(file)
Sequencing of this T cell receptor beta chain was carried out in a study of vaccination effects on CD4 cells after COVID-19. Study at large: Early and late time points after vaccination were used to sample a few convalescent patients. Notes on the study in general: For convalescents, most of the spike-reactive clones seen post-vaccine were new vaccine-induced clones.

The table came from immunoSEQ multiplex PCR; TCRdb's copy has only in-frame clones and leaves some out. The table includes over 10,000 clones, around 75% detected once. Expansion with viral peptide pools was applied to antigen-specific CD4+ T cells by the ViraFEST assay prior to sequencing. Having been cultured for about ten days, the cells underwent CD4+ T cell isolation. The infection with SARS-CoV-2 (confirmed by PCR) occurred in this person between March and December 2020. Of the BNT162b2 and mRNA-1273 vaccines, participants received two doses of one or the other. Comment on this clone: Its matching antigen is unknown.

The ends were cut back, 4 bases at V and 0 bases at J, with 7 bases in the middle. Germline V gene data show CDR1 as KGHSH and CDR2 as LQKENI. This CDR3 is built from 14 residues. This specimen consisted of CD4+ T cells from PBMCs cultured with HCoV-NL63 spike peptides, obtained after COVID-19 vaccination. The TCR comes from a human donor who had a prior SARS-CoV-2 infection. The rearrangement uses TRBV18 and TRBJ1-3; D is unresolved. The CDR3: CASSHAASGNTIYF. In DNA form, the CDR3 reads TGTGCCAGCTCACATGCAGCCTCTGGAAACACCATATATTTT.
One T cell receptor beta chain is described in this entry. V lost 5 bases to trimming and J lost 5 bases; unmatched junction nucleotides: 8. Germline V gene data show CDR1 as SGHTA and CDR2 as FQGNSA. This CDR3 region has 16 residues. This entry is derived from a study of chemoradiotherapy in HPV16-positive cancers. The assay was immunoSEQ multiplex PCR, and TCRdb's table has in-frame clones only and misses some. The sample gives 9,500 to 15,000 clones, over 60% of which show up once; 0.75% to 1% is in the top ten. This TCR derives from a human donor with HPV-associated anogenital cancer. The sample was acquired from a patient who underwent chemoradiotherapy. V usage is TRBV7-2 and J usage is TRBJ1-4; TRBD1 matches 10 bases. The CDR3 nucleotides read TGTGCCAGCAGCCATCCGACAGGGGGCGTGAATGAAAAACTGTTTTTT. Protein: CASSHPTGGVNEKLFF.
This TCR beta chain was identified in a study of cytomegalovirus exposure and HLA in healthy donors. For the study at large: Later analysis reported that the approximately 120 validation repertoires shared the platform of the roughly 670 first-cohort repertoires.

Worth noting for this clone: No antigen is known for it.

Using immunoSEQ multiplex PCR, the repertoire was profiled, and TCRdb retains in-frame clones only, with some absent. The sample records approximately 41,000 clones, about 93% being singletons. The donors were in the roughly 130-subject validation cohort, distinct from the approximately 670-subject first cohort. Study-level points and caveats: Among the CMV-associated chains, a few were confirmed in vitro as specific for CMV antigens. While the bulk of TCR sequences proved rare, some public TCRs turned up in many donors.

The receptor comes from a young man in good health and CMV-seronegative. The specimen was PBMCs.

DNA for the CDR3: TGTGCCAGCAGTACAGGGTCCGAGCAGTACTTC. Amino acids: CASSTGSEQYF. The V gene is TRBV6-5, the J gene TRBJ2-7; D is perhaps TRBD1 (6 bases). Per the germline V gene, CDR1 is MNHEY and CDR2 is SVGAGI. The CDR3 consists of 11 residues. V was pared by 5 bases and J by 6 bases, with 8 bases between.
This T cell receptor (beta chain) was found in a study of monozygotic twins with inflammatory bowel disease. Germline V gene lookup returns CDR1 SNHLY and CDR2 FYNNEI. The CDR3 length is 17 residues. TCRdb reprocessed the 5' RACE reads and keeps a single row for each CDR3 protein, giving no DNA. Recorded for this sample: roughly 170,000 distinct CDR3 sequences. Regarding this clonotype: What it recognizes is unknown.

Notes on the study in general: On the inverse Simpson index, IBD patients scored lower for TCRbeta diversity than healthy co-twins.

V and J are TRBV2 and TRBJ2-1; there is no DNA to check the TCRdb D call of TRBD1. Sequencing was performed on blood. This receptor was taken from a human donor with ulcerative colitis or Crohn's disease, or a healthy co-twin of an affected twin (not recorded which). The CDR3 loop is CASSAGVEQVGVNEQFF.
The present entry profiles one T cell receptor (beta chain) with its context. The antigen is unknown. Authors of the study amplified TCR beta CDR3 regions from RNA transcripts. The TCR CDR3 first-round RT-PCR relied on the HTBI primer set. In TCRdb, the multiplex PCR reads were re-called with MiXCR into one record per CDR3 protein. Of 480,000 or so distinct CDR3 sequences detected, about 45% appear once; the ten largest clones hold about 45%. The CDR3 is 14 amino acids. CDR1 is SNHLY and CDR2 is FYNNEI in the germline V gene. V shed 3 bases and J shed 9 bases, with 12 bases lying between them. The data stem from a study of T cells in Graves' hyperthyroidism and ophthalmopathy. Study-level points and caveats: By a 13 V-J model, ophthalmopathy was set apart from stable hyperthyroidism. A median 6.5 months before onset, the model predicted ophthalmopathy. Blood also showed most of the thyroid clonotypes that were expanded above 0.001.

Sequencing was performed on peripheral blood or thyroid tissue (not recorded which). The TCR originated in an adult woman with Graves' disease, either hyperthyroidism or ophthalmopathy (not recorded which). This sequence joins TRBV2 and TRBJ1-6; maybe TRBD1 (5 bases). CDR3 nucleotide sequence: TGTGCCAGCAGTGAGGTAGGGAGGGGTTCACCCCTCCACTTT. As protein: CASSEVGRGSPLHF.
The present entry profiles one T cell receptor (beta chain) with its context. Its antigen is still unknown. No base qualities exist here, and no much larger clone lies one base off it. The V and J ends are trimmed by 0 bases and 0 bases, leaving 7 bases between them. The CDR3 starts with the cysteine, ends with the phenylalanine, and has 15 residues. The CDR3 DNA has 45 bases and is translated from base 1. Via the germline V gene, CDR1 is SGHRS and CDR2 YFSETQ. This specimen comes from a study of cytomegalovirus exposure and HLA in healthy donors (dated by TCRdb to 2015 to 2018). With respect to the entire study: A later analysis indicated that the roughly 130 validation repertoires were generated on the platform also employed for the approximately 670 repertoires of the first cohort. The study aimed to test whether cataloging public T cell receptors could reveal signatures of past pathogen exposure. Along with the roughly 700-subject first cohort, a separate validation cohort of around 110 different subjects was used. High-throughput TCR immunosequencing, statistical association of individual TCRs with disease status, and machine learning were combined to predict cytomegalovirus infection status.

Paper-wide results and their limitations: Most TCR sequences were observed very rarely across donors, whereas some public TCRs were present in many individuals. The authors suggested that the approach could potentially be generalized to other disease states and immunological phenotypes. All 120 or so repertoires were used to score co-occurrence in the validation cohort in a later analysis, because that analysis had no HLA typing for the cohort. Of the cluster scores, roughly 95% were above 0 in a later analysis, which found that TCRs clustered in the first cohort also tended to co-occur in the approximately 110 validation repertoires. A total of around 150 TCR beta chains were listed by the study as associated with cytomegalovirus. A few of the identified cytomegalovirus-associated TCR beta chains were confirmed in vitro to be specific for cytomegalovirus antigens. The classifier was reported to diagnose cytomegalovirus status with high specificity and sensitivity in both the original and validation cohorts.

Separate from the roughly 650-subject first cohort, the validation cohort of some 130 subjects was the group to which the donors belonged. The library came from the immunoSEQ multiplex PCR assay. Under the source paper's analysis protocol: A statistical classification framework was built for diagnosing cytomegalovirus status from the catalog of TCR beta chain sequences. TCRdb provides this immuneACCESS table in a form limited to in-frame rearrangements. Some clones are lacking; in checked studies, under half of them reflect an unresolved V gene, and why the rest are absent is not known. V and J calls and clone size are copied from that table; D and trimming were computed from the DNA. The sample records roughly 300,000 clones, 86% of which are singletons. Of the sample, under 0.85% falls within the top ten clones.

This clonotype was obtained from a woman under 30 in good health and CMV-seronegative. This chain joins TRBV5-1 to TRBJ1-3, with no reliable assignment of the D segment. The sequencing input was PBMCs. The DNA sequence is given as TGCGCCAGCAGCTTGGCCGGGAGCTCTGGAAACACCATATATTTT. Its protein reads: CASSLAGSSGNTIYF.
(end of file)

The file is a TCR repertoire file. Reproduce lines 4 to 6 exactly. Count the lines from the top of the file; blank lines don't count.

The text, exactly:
One T cell receptor beta chain is described in this entry. V lost 5 bases to trimming and J lost 5 bases; unmatched junction nucleotides: 8. Germline V gene data show CDR1 as SGHTA and CDR2 as FQGNSA. This CDR3 region has 16 residues. This entry is derived from a study of chemoradiotherapy in HPV16-positive cancers. The assay was immunoSEQ multiplex PCR, and TCRdb's table has in-frame clones only and misses some. The sample gives 9,500 to 15,000 clones, over 60% of which show up once; 0.75% to 1% is in the top ten. This TCR derives from a human donor with HPV-associated anogenital cancer. The sample was acquired from a patient who underwent chemoradiotherapy. V usage is TRBV7-2 and J usage is TRBJ1-4; TRBD1 matches 10 bases. The CDR3 nucleotides read TGTGCCAGCAGCCATCCGACAGGGGGCGTGAATGAAAAACTGTTTTTT. Protein: CASSHPTGGVNEKLFF.
This TCR beta chain was identified in a study of cytomegalovirus exposure and HLA in healthy donors. For the study at large: Later analysis reported that the approximately 120 validation repertoires shared the platform of the roughly 670 first-cohort repertoires.

Worth noting for this clone: No antigen is known for it.